Updated 17 sec ago

TASI begins July in green following a dismal June: Opening bell

TASI begins July in green following a dismal June: Opening bell

RIYADH: Saudi stocks started their first trading session of July in green, following a dismal performance in June when the market lost 11 percent.

As of Sunday’s opening bell, TASI gained 0.60 percent to reach 11,591, while the parallel market, Nomu, added 0.17 percent to 21,622, as of 10:05 a.m. Saudi time.

This was led by a 3.03 percent gain in one of the Kingdom’s biggest lenders Saudi National Bank and a 0.26 percent gain in oil giant Aramco. 

Etihad Atheeb Telecommunication Co. gained 3.37 percent to lead the gainers, while Bupa Arabia for Cooperative Insurance Co. slipped 2.51 percent to lead the fallers.

In the financial sector, the Kingdom’s largest valued bank Al Rajhi edged up 0.85 percent, while Alinma Bank climbed 0.90 percent.

Al Moammar Information Systems Co. added 2.22 percent, after being awarded SR34 million ($9 million) by Saudi Co. for Comprehensive Technical and Security Control as well as SR21.9 million by King Abdulaziz City for Science and Technology.

Abdullah Al Othaim Markets Co. edged down 0.19 percent, after reporting that it canceled the initial public offering plans for its malls unit.

Oil prices closed Friday with US West Texas Intermediate crude at $108.43 per barrel and Brent crude at $111.63 per barrel.


Saudi IT firm Al Moammar secures $15m in contracts with two firms

Saudi IT firm Al Moammar secures $15m in contracts with two firms
Updated 29 min 11 sec ago

Saudi IT firm Al Moammar secures $15m in contracts with two firms

Saudi IT firm Al Moammar secures $15m in contracts with two firms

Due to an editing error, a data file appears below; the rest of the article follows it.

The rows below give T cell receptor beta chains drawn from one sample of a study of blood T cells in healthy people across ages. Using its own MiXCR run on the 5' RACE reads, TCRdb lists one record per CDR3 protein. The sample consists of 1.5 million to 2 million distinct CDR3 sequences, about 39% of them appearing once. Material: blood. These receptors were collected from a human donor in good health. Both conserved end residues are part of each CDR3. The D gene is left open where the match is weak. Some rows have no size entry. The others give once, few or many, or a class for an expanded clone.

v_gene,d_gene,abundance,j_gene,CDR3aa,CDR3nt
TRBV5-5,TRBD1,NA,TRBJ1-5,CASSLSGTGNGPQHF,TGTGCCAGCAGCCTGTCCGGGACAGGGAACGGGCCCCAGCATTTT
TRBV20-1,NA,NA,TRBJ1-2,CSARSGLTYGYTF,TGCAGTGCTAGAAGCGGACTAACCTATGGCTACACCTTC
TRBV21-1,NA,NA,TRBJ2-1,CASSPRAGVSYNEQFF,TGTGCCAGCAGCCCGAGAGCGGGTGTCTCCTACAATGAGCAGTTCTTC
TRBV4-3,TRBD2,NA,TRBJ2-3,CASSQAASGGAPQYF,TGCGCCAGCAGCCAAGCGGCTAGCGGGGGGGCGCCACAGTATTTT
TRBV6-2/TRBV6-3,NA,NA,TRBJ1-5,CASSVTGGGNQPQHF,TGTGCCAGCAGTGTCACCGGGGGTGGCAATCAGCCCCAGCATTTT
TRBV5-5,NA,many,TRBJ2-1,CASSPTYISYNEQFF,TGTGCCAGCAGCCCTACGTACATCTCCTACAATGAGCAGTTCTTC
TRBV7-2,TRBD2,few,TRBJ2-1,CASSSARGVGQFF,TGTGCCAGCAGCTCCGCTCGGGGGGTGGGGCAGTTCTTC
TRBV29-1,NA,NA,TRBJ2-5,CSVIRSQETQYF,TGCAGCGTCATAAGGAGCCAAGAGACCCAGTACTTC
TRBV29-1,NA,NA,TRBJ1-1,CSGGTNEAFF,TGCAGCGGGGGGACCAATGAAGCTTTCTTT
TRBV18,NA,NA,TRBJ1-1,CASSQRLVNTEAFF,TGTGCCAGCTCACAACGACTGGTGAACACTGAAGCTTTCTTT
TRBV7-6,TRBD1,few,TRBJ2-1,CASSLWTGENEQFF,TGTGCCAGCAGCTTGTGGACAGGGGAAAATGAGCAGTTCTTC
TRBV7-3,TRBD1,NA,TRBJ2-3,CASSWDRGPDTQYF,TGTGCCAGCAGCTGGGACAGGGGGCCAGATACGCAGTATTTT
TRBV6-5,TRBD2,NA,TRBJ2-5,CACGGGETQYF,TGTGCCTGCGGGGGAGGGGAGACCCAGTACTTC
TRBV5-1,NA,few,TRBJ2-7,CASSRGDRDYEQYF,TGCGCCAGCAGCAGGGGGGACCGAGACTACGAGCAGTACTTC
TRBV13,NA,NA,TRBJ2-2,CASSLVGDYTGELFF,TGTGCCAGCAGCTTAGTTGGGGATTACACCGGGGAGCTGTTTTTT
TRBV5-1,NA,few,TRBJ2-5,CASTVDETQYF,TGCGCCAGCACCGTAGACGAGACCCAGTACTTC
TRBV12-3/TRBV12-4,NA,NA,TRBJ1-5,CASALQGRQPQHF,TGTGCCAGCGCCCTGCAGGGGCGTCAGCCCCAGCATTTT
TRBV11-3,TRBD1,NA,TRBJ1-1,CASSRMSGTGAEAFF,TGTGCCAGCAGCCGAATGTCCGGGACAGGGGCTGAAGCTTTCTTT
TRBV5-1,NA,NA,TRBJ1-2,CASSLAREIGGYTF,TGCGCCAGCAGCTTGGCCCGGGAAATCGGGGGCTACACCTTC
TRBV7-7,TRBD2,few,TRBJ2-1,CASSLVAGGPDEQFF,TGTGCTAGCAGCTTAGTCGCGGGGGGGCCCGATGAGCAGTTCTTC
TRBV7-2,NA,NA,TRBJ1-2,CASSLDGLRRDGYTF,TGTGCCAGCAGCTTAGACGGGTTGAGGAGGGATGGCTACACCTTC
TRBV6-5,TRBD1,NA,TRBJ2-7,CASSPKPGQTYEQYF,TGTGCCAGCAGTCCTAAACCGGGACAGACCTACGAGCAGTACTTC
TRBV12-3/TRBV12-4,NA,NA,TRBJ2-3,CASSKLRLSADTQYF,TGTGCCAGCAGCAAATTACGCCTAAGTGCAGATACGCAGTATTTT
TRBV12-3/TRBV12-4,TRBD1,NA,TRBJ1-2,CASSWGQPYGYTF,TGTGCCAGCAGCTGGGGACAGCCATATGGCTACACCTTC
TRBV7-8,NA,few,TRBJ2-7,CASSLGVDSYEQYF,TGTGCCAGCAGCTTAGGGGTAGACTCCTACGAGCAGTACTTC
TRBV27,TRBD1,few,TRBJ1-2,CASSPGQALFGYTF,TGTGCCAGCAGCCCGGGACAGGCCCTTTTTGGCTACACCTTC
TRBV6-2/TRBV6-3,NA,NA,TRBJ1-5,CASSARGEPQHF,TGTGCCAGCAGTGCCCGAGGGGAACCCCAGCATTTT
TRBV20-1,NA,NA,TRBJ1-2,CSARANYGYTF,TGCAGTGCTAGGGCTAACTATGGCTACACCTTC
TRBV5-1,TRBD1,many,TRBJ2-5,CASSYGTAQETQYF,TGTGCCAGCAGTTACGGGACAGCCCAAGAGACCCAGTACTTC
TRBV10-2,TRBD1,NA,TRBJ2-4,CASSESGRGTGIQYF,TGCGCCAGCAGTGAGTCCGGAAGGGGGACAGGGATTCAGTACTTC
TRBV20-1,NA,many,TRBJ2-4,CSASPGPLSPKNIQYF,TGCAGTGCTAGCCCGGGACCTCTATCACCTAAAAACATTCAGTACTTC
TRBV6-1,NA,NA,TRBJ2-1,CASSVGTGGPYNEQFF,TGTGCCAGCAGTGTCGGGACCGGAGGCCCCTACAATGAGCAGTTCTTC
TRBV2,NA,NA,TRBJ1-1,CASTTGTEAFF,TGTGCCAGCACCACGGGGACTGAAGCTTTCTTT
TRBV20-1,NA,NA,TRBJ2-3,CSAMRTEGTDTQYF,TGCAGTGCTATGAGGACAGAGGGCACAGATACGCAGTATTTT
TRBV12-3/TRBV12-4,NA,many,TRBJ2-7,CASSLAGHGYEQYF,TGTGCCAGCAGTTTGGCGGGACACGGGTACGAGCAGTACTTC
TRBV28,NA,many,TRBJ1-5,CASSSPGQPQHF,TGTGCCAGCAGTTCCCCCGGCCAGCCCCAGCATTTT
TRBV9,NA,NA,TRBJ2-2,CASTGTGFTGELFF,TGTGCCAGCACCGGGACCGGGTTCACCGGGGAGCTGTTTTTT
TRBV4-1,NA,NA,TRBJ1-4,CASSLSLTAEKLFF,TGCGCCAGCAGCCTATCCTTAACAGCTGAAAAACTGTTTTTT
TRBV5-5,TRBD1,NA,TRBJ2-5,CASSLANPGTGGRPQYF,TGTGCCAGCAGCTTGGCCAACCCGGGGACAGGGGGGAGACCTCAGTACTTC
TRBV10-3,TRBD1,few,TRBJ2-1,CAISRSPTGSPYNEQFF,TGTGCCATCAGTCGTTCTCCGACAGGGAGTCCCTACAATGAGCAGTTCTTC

RIYADH: Saudi IT solution provider Al Moammar Information Systems Co. won an SR34.4 million ($9 million) project with the Saudi Co. for Comprehensive Technical and Security Control.

The deal, valid for 36 months, is to implement a project to raise the operational efficiency of the security firm.

The IT firm, known as MIS, was also awarded a three-year contract with King Abdulaziz City for Science and Technology worth SR21.9 million, according to a bourse filing.

In a separate announcement, MIS said its board approved the distribution of SR36 million in dividends at SR1.2 per share for the first half of 2022.


Here’s what you need to know before Tadawul trading on Sunday

Here’s what you need to know before Tadawul trading on Sunday
Updated 34 min 3 sec ago

Here’s what you need to know before Tadawul trading on Sunday

Here’s what you need to know before Tadawul trading on Sunday

RIYADH: Saudi Arabia’s stock market posted its second-largest monthly decline of the year in June, led by fears of interest rate hikes weighing on investor optimism.

TASI, as the main index is known, ended June losing 11 percent to reach 11,523 at the closing bell of Thursday’s session, while Nomu exited the month at 21,585.

Elsewhere in the Gulf, stock exchanges of Dubai, Qatar, Abu Dhabi, and Oman shed between 0.1 and 0.7 percent, while those of Bahrain and Kuwait were up 0.8 and 0.2 percent, respectively.

In energy trading, Brent crude settled at $111.63 a barrel on Friday, while US West Texas Intermediate reached $108.43 a barrel.

Stock news

The Saudi National Bank will distribute dividends of SR4.9 billion ($1.3 billion) in total to its shareholders for the first half of 2022

Saudi Industrial Development Co.’s unit Sleep High signed a deal worth SR12.7 million annually with Emmdad Logistics Services

Al Moammar Information Systems Co. won a SR34.4 million project with the Saudi Co. for Comprehensive Technical and Security Control in addition to a SR21.9 million deal with King Abdulaziz City for Science and Technology

Al Moammar Information Systems Co.’s board of directors approved the distribution of SR1.2 per share in dividends for the first half of 2022